During her second year at Flora High School, Director of Musical Activities Jena Combs completely revitalized the music program. She reintroduced choir, drama and music appreciation classes, started a rock and jazz bands, launched a beginner guitar and ukulele class (and added an intermediate class the following year) and made music appreciation dual credit. “Recognizing the need for more general and non-traditional music options, I aimed to cater to diverse student interests,” she explains. “This initiative resulted in a significant increase in enrollment. In just three years, we went from 24 students in one class — which accounts for less than 10% of the school population — to 92 students across eight music classes — over 25% of the school population.”
One of the more popular new offerings is the rock band, which Combs proposed and established as an alternative ensemble in response to student interest in drums and bass guitar. The eight students in the class play various instruments, fostering versatility. Despite some students being new to their instruments, they practice frequently outside of class. “The rock band has enthusiastically performed at multiple events, showcasing their rapid progress by learning and assembling a new song nearly every week,” Combs says. “The rock band has not only expanded musical offerings but also sparked genuine enthusiasm for learning and performing.”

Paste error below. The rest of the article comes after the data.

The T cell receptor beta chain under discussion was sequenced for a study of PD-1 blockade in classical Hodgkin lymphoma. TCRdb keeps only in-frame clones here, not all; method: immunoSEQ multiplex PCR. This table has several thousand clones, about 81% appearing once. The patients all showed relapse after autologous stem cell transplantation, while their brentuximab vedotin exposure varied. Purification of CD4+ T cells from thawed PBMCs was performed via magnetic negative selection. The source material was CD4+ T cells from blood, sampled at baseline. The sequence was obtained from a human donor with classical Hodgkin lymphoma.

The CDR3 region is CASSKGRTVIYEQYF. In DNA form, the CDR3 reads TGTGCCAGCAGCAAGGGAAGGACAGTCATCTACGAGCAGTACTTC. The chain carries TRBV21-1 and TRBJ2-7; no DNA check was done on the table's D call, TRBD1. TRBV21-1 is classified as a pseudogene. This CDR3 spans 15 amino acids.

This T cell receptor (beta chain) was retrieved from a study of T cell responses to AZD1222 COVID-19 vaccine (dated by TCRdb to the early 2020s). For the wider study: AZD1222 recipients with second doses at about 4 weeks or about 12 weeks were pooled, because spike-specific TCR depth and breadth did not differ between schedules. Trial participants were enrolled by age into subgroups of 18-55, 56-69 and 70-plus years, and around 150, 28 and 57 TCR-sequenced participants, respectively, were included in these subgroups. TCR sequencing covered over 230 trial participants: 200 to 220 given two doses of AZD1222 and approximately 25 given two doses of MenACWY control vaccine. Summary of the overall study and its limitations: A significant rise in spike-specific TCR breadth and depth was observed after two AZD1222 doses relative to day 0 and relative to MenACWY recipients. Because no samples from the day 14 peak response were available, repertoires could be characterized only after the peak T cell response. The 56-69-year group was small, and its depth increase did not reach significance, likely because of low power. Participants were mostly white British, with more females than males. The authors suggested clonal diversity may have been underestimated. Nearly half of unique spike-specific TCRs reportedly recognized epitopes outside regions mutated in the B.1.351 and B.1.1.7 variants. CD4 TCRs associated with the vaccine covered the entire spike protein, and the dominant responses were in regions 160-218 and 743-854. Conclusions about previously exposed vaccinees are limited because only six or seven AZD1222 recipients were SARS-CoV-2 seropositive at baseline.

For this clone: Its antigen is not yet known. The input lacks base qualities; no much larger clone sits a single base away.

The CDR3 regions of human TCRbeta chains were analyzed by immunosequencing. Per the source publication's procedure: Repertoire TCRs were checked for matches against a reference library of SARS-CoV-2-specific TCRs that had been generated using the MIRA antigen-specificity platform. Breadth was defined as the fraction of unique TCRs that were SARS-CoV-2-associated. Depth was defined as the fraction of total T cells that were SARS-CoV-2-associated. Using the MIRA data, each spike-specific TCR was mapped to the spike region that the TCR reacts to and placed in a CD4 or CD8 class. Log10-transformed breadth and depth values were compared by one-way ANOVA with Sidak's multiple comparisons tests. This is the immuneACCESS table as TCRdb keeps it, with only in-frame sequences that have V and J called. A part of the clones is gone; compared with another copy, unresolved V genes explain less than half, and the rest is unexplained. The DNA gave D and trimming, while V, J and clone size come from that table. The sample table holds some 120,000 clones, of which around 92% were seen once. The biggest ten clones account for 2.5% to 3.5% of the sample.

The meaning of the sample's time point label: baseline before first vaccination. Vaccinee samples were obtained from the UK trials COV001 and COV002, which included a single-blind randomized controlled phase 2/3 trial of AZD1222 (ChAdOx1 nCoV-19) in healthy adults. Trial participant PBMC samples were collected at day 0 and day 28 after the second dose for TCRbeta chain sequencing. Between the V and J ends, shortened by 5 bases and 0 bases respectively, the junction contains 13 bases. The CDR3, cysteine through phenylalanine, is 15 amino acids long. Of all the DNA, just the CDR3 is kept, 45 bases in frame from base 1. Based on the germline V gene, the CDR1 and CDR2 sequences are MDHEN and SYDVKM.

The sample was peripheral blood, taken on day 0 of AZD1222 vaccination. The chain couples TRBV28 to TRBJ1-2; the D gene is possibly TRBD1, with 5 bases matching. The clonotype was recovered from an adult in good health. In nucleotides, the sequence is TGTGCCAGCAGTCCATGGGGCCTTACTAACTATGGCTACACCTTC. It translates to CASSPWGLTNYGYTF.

Thanks to Combs’ efforts, Flora provides a dynamic space for each student to discover their potential and contribute to the music program’s reputation as a symbol of hard work and dedication. She credits the collective success of Flora’s music program on the exceptional dedication and hard work of her students. ”Their commitment to going above and beyond has shaped the program’s recognition for excellence and created a platform for students to shine and grow. Their unwavering passion contributes not only to individual achievements but also fosters a culture of collective success,” she says.
Combs presented a clinic on innovative approaches to starting and sustaining non-traditional classes at the Illinois Music Education Conference, where she emphasized the importance of design, teaching methods, and strategies for student recruitment and retention. “Recognizing the need for diversification in my district, I introduced courses addressing this gap, fostering inclusivity, creativity and self-expression. These classes not only enrich cognitive development but also open up diverse career options,” Combs says.
Teaching in a small, rural community, Combs has witnessed firsthand how these opportunities promote cultural awareness, musical diversity and enhance overall engagement and learning. She aims to guide educators in implementing such programs, making a positive impact regardless of school size or location.